Lots of Maize and Blue in ‘Red Dawn’ remake
Amelia Rayno / The Detroit News
Lining up along the 40-yard-line, padded silhouettes beneath bright lights and amid the snaps of cameras, it looked like they had done this a thousand times before. Perhaps because they had. Sort of. For former Michigan players Sean Griffin, Charles Stewart, Darnell Hood and Brandent Englemon, playing high school football players — for a team named the Wolverines, no less — in the remake of the 1980’s movie “Red Dawn,” came, in some respects, almost naturally.
“It’s just football,” said Griffin, a 2008 U-M graduate and former long snapper.
But while the football background might have had some effect on the physical aspect of the game scene, the opening scene of “Red Dawn” — a film set to open in Sept. 2010 about a group of teenagers who form an insurgency to fight off an invasion of Chinese and Russian soldiers — their experiences at the Big House perhaps played a part in their ease under the lights.
“It’s comparable, in a movie role like that, to playing in a prestigious place like Michigan, where you work so hard on (perfecting) different plays,” said Englemon, 24, who played safety for U-M from 2003-07.
“Those things kind of go hand-in-hand, because when you’re on the football field, you gotta be in the right spot at right time to make plays. And directing, it’s all about timing and being in the right spot.”
The former Wolverines were apparently in the right spot at the right time, hand-picked by football coordinator Mark Ellis and the rest of the staff at Sports Studio, a company that choreographs sports scenes in notable movies such as “We Are Marshall,” “Invincible” and “The Longest Yard.”
“We bring in some guys, and then we go into the city — Detroit, in this case — and do grass roots recruiting and have an open tryout,” assistant coordinator Pat O’Hara said. “There’s a lot of factors that come into play. These four from Michigan have a great look, they’re good guys, and they fit this high school-type level (as far as youthful appearance), but they have college ability and borderline professional ability.”
No wonder Sports Studio went through such lengths to select candidates. O’Hara said they narrowed the hundreds of applicants who put their bios up on the company’s website to 125 for the tryout. After four days of training camp, which Englemon called “kind of shocking, like the (NFL) combine all over again,” Ellis and O’Hara hired 15 for the movie, including the former Michigan players.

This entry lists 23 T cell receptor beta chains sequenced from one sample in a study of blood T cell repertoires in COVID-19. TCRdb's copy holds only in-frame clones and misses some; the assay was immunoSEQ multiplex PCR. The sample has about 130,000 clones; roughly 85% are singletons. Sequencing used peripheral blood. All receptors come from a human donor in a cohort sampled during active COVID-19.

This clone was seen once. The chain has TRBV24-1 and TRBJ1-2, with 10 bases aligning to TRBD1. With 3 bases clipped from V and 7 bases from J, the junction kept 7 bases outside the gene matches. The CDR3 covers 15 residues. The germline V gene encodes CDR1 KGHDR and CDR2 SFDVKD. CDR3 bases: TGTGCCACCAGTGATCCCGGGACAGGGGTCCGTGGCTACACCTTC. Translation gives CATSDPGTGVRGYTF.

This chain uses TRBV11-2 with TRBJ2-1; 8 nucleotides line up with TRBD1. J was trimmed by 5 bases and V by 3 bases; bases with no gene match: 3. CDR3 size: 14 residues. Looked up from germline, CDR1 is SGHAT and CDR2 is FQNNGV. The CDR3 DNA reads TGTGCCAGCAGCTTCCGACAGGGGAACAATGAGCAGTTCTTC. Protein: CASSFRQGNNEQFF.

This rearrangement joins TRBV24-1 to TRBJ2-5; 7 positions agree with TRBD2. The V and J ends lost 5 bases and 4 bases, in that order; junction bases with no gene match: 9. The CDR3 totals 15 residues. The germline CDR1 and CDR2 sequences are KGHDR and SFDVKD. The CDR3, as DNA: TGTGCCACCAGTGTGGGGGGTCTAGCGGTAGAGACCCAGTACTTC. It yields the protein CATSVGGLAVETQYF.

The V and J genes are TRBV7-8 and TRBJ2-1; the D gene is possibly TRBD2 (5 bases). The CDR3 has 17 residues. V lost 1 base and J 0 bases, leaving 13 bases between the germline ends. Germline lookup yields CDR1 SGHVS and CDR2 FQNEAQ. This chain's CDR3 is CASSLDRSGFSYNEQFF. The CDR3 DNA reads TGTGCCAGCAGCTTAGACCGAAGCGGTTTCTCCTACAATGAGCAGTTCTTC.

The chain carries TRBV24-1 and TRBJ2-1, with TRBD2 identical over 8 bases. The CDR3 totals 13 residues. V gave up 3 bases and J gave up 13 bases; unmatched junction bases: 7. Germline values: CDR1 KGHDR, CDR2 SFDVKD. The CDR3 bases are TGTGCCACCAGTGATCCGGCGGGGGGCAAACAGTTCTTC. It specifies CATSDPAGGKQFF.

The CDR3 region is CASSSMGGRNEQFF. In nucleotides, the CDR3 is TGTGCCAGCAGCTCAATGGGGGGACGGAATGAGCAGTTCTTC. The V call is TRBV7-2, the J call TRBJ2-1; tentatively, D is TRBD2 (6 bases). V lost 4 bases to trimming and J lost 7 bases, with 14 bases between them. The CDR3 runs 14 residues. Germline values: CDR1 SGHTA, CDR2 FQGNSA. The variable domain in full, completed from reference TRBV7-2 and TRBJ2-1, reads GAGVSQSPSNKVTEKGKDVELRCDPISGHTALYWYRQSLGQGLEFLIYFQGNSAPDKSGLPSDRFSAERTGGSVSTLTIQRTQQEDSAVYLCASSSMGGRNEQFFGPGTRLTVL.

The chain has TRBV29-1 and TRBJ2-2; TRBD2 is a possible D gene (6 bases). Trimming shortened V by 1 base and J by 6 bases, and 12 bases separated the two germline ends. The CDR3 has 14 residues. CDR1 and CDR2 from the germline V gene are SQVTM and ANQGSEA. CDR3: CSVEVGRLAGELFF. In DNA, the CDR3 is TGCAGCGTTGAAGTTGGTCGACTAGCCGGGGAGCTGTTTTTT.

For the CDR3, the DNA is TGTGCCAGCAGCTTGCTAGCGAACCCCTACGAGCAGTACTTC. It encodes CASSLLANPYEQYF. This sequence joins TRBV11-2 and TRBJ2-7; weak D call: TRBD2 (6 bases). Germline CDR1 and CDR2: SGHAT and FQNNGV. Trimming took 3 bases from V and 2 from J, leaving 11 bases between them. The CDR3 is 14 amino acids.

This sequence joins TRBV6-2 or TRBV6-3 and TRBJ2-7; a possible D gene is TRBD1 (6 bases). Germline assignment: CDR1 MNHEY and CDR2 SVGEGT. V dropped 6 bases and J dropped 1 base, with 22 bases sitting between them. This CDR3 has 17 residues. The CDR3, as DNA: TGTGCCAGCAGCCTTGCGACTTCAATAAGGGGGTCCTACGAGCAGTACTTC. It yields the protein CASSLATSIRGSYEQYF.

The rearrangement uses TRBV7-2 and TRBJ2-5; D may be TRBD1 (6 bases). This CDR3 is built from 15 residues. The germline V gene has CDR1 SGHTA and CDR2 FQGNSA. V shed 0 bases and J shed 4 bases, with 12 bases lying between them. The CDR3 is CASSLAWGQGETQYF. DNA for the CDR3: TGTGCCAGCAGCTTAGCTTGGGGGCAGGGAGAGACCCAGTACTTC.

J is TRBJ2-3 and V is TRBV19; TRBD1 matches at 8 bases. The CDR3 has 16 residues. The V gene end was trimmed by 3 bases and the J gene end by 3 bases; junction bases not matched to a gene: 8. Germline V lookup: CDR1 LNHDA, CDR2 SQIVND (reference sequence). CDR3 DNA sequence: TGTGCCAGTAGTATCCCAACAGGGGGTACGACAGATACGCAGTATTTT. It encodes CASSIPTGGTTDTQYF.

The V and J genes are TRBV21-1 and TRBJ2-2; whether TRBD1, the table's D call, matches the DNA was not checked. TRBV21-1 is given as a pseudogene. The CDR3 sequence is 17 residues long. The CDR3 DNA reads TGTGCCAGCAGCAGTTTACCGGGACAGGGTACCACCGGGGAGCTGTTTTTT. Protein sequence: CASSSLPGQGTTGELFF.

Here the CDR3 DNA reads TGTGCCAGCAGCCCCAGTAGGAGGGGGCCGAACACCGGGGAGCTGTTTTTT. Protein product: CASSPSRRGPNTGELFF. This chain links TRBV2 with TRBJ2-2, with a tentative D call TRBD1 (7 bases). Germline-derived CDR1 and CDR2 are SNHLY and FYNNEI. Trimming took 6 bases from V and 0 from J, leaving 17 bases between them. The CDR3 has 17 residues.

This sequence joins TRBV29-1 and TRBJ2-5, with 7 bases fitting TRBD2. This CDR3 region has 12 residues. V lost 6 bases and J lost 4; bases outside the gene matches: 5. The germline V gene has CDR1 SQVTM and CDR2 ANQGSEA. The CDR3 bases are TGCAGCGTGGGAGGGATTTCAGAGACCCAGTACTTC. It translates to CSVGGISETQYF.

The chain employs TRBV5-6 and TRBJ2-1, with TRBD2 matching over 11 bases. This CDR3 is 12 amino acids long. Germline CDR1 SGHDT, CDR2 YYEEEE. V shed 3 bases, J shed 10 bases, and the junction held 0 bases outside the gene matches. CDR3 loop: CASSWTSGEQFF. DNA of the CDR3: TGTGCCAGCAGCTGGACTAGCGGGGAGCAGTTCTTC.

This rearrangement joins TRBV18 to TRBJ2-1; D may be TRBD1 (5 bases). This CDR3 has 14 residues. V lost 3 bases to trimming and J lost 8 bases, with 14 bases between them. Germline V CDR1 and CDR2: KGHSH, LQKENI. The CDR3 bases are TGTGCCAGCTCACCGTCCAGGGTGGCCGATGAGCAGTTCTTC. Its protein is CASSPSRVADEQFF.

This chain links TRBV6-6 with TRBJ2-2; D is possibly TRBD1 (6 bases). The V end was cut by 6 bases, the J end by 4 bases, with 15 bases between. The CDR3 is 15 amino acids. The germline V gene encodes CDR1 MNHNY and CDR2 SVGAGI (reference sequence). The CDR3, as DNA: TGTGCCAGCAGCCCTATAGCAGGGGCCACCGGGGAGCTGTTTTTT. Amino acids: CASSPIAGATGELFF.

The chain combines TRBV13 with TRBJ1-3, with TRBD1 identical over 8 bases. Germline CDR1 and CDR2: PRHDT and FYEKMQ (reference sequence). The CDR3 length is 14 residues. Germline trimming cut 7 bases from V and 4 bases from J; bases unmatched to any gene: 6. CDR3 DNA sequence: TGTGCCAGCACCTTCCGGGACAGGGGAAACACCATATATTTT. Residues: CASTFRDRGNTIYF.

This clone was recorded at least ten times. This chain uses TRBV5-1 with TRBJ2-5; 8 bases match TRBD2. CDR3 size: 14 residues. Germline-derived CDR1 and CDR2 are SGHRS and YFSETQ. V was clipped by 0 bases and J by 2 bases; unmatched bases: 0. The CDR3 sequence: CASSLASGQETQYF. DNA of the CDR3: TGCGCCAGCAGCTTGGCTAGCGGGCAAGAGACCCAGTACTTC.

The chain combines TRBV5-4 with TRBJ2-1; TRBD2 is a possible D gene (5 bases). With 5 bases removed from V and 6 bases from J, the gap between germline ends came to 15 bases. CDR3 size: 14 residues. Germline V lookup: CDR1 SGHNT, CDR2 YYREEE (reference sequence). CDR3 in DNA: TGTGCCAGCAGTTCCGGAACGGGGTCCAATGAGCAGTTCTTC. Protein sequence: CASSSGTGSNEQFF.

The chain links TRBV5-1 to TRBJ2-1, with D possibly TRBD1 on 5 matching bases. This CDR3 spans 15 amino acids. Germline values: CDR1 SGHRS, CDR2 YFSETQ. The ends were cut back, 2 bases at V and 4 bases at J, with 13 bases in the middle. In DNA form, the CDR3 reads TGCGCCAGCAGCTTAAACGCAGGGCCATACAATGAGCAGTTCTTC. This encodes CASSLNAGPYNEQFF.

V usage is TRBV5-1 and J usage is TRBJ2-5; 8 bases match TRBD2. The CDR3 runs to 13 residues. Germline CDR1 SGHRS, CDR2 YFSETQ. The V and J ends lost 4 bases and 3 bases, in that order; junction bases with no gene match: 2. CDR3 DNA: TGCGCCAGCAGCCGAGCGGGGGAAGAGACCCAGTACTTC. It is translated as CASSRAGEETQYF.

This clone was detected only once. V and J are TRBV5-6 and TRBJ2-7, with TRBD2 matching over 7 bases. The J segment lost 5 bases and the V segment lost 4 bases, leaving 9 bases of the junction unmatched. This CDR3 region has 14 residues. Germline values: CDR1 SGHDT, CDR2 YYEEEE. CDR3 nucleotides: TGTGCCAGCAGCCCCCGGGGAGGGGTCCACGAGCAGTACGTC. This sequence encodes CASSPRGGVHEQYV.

“It was a little different than I expected,” said Stewart, 23, a former safety and 2009 Michigan grad. "I was thinking, ’It’s a movie.’ I didn’t think we’d really be hitting each other and stuff like that, but when it came time to film, we were actually colliding.
“I felt like I had played a game. Twelve hours of straight football (during the two-day filming sessions), from 7 p.m. to 7 a.m.”
Though their backgrounds elicited all the obvious comparisons, the players said there were many stark contrasts between football and filming.
“It’s a lot different because, for football, it’s more or less getting the whole play right, and (in film), it’s all about getting the scene right,” said Griffin, of whom O’Hara said is one of the best long-snappers of recent college grads and they were “lucky to find him.”
Griffin continued, “For a movie, it’s you block this guy at one time and then this other guy comes in, you block him at another time. In football it’s just making sure you block your guy, no matter how.”
But even though the pressure involved in being a part of just one scene seems incredible — “If you miss a snap, when every day on the shoot cost $250,000, you do the math,” O’Hara said — Griffin, Stewart, Hood and Englemon said it wasn’t close to the scrutiny inherent with playing football at Michigan.
“Oh that was definitely more pressure (playing at Michigan),” said Griffin, who at approximately 6-foot-1, 235 pounds was perfect as a high school offensive lineman, O’Hara said.
“Those games actually meant something. Here, we knew exactly what was going to happen, we just had to make it look good. There, you had no idea what was going to happen. You just had to react.”
But the players’ reactions to the experience was collectively enthusiastic, and all said they would seriously consider being involved in something similar in the future.
“It’s something that not too many individuals, that have been in acting for many years, even, get to experience,” said Hood, a former U-M cornerback and 2007 graduate. “And to do a big action film like this, it was definitely a great experience.”
Link to actual article http://detnews.com/article/20091014/SPORTS0201/910140340/Lots-of-Maize-and-Blue-in—Red-Dawn—remake